Home > For Consumers > Laparoscopic ("key‐hole") surgery for...

PubMed Health. A service of the National Library of Medicine, National Institutes of Health.

Cochrane Database of Systematic Reviews: Plain Language Summaries [Internet]. Chichester, UK: John Wiley & Sons, Ltd; 2003-. doi: 10.1002/14651858.CD001546.pub3

Cochrane Database of Systematic Reviews: Plain Language Summaries [Internet].

Laparoscopic ("key‐hole") surgery for appendicitis

First published: October 6, 2010.

Link to full article: [Cochrane Library]

Plain language summary

In the right lower part of the abdomen there is a small blind ending intestinal tube, called appendix. Inflammation of the appendix is called appendicitis and is usually acute in onset. Appendicitis is most frequent in children and young adults. Most cases require emergency surgery, in order to avoid rupture of the appendix into the abdomen. During the operation, called appendectomy, the inflamed appendix is surgically removed. The traditional surgical approach involves a small incision (about 5 cm or 2 inches) in the right lower abdominal wall. Alternatively, it is possible to perform the operation by laparoscopy. This operation, called laparoscopic appendectomy, requires 3 very small incisions (each about 1 cm or 1/2 inch). The surgeon then introduces a camera and some instruments into the abdomen and removes the appendix as in the conventional operation.

This review analysed 67 clinical studies, in which surgical technique (conventional open or laparoscopic) for each patient was determined by chance. The majority of studies were done on adults, but there were also 7 studies on children. The main advantages of laparoscopic over conventional appendectomy were reduced risk of wound infection, reduced postoperative pain, shorter hospital stay (‐1 day), and more rapid return to normal activities. As disadvantages of laparoscopic appendectomy a longer duration of the operation (+10 minutes) and a higher rate of intraabdominal abscesses were identified. The results for children were similar to those seen in adults. An additional benefit of the laparoscopic approach is the possibility to inspect the inside of the abdomen. Especially in women of childbearing age, in whom many other conditions can mimic appendicitis, laparoscopy therefore reduces the risk of an unnecessary appendectomy.

In summary, laparoscopic surgery for suspected appendicitis has diagnostic and therapeutic advantages as compared to conventional surgery. However, conventional appendectomy should not be considered 'wrong', because the difference between the two techniques is rather small and strongly depends on patient characteristics and the treating surgeon's expertise.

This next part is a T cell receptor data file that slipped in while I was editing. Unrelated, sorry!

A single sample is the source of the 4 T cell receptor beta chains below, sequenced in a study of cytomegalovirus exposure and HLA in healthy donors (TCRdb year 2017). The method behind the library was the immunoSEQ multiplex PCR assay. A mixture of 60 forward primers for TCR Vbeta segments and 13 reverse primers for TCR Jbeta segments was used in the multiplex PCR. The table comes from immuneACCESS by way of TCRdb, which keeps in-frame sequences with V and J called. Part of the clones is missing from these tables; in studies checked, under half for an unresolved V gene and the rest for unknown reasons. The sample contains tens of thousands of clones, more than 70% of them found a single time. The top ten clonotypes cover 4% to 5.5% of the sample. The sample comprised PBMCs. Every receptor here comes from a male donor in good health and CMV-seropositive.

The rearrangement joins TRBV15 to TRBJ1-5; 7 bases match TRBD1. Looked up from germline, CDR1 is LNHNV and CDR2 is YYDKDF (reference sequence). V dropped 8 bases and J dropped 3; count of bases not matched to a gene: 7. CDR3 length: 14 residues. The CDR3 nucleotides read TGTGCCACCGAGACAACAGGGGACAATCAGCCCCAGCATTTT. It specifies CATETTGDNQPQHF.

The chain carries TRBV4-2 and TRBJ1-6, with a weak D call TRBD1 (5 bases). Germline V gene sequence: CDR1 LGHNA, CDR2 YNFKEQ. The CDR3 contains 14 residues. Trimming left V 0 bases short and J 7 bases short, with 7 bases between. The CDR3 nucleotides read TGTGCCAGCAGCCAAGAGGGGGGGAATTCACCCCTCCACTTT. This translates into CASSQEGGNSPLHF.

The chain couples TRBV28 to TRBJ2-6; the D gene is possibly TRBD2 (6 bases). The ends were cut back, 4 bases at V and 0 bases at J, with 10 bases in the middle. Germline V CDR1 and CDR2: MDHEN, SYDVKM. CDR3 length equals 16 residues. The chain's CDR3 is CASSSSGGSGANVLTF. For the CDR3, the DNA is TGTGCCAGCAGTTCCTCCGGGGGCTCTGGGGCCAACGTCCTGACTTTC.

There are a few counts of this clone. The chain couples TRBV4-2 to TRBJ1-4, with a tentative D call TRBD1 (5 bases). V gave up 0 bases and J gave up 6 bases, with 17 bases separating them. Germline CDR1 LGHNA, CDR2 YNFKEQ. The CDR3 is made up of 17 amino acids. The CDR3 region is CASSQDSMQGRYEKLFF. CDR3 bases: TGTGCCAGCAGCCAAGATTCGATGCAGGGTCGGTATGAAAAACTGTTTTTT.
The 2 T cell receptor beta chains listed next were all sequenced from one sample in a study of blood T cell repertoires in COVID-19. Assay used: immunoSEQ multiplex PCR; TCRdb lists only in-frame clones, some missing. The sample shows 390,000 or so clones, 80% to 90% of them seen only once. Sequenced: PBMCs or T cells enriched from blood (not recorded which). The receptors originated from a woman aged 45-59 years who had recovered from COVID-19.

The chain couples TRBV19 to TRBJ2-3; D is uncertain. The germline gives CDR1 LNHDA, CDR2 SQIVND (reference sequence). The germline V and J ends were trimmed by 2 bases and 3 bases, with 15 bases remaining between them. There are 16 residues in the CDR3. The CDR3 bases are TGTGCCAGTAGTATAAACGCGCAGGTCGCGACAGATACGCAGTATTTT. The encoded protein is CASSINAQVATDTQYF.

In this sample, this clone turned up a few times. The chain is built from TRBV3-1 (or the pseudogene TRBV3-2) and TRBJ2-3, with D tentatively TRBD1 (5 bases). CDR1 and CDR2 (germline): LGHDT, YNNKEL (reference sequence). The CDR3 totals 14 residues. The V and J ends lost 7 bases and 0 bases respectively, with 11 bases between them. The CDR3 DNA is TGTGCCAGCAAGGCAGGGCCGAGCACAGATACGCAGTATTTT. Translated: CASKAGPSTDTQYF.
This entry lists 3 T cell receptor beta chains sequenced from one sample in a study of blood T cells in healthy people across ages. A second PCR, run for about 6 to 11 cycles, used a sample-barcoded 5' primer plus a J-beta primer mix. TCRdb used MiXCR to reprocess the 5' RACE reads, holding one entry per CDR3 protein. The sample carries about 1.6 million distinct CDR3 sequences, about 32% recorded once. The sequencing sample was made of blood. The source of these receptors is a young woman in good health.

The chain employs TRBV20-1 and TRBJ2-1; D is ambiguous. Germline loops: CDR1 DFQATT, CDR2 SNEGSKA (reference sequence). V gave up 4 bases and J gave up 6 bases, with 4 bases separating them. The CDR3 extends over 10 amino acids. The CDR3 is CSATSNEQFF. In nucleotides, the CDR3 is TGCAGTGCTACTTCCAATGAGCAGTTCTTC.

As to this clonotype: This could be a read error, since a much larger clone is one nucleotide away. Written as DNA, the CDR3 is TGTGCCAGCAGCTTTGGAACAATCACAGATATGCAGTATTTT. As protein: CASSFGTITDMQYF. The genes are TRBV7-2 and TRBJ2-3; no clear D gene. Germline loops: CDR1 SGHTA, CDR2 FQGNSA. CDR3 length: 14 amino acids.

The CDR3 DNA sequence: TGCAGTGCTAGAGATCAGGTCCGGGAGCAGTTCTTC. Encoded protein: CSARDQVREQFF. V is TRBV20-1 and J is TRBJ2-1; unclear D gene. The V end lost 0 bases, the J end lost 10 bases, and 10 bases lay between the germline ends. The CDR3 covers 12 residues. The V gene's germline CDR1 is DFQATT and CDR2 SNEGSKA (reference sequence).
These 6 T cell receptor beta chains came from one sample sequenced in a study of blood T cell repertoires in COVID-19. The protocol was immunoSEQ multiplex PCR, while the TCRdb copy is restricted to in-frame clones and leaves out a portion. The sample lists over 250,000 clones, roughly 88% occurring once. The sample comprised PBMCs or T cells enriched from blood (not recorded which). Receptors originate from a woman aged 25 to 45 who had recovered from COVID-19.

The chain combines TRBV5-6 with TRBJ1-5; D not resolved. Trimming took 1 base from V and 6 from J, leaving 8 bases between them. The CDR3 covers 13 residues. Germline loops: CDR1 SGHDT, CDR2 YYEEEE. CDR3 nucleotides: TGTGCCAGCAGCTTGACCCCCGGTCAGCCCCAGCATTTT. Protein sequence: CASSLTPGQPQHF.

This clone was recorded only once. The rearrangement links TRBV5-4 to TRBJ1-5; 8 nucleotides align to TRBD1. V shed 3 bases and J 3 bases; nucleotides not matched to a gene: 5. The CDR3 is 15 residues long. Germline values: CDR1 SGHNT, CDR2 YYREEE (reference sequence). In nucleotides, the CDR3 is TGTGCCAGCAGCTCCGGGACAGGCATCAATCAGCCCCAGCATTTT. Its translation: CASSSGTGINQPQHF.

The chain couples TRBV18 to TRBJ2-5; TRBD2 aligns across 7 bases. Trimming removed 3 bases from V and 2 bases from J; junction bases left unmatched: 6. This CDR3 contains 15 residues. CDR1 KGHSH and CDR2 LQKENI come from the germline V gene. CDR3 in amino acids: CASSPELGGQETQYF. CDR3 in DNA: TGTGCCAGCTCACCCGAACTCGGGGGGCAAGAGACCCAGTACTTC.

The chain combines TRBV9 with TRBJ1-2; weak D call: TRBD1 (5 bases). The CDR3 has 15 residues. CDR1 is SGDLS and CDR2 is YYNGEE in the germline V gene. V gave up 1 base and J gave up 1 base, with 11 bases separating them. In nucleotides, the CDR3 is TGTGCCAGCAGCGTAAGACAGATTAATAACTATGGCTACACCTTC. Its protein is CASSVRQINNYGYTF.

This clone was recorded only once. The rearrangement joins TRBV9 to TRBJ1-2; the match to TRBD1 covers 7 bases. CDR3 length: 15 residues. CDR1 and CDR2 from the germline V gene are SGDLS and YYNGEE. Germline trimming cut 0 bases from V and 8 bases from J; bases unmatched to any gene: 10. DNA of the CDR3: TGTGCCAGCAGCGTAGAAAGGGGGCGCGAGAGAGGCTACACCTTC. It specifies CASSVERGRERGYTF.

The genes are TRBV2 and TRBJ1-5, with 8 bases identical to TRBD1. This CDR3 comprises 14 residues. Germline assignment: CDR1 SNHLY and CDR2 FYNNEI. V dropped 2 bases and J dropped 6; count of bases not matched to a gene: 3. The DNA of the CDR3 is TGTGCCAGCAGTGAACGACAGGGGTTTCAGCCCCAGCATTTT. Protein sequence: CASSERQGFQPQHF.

Background: Laparoscopic surgery for acute appendicitis has been proposed to have advantages over conventional surgery.

Objectives: To compare the diagnostic and therapeutic effects of laparoscopic and conventional 'open' surgery.

Search methods: We searched the Cochrane Library, MEDLINE, EMBASE, LILACS, CNKI, SciSearch, study registries, and the congress proceedings of endoscopic surgical societies.

Selection criteria: We included randomized clinical trials comparing laparoscopic (LA) versus open appendectomy (OA) in adults or children. Studies comparing immediate OA versus diagnostic laparoscopy (followed by LA or OA if necessary) were separately identified.

Data collection and analysis: Two reviewers independently assessed trial quality. Missing information or data was requested from the authors. We used odds ratios (OR), relative risks (RR), and 95% confidence intervals (CI) for analysis.

Main results: We included 67 studies, of which 56 compared LA (with or without diagnostic laparoscopy) vs. OA in adults. Wound infections were less likely after LA than after OA (OR 0.43; CI 0.34 to 0.54), but the incidence of intraabdominal abscesses was increased (OR 1.87; CI 1.19 to 2.93). The duration of surgery was 10 minutes (CI 6 to 15) longer for LA. Pain on day 1 after surgery was reduced after LA by 8 mm (CI 5 to 11 mm) on a 100 mm visual analogue scale. Hospital stay was shortened by 1.1 day (CI 0.7 to 1.5). Return to normal activity, work, and sport occurred earlier after LA than after OA. While the operation costs of LA were significantly higher, the costs outside hospital were reduced. Seven studies on children were included, but the results do not seem to be much different when compared to adults. Diagnostic laparoscopy reduced the risk of a negative appendectomy, but this effect was stronger in fertile women (RR 0.20; CI 0.11 to 0.34) as compared to unselected adults (RR 0.37; CI 0.13 to 1.01).

Authors' conclusions: In those clinical settings where surgical expertise and equipment are available and affordable, diagnostic laparoscopy and LA (either in combination or separately) seem to have various advantages over OA. Some of the clinical effects of LA, however, are small and of limited clinical relevance. In spite of the mediocre quality of the available research data, we would generally recommend to use laparoscopy and LA in patients with suspected appendicitis unless laparoscopy itself is contraindicated or not feasible. Especially young female, obese, and employed patients seem to benefit from LA.

Editorial Group: Cochrane Colorectal Cancer Group.

Publication status: New search for studies and content updated (conclusions changed).

Citation: Sauerland S, Jaschinski T, Neugebauer EAM. Laparoscopic versus open surgery for suspected appendicitis. Cochrane Database of Systematic Reviews 2010, Issue 10. Art. No.: CD001546. DOI: 10.1002/14651858.CD001546.pub3. Link to Cochrane Library. [PubMed: 20927725]

Copyright © 2010 The Cochrane Collaboration. Published by John Wiley & Sons, Ltd.

PMID: 20927725


PubMed Health Blog...

read all...

Recent Activity

Your browsing activity is empty.

Activity recording is turned off.

Turn recording back on

See more...